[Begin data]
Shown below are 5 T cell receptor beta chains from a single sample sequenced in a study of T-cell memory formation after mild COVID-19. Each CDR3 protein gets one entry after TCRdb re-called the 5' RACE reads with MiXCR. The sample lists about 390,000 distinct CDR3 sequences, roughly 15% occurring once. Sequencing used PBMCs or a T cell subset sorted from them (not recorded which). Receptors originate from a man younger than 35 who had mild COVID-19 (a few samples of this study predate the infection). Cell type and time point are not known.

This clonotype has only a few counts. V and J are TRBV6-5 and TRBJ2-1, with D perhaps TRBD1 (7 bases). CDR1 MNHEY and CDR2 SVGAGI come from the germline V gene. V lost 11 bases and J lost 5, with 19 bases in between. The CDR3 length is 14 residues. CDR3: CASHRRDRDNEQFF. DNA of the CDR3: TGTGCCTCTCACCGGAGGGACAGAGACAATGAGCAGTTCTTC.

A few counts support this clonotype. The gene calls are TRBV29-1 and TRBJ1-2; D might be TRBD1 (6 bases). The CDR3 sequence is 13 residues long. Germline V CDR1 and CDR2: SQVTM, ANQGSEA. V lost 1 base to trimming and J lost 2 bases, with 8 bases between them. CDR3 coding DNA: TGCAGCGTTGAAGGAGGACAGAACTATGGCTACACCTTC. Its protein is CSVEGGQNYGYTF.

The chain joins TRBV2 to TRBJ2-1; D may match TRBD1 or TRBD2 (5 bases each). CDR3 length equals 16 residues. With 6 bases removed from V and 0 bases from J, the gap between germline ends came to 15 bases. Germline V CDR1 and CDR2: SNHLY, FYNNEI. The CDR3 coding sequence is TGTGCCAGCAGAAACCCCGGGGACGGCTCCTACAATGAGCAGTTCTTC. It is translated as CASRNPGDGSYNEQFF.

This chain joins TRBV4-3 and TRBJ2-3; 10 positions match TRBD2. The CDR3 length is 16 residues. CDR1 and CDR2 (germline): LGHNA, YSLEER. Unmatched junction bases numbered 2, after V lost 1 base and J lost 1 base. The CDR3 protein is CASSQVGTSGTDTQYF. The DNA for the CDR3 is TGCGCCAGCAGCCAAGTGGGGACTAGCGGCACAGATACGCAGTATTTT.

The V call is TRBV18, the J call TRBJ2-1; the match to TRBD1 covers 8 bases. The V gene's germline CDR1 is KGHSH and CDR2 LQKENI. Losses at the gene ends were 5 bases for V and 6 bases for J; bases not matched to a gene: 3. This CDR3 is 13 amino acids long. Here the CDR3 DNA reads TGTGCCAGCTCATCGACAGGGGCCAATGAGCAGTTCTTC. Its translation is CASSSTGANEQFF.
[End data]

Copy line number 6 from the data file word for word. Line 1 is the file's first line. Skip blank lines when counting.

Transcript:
The V call is TRBV18, the J call TRBJ2-1; the match to TRBD1 covers 8 bases. The V gene's germline CDR1 is KGHSH and CDR2 LQKENI. Losses at the gene ends were 5 bases for V and 6 bases for J; bases not matched to a gene: 3. This CDR3 is 13 amino acids long. Here the CDR3 DNA reads TGTGCCAGCTCATCGACAGGGGCCAATGAGCAGTTCTTC. Its translation is CASSSTGANEQFF.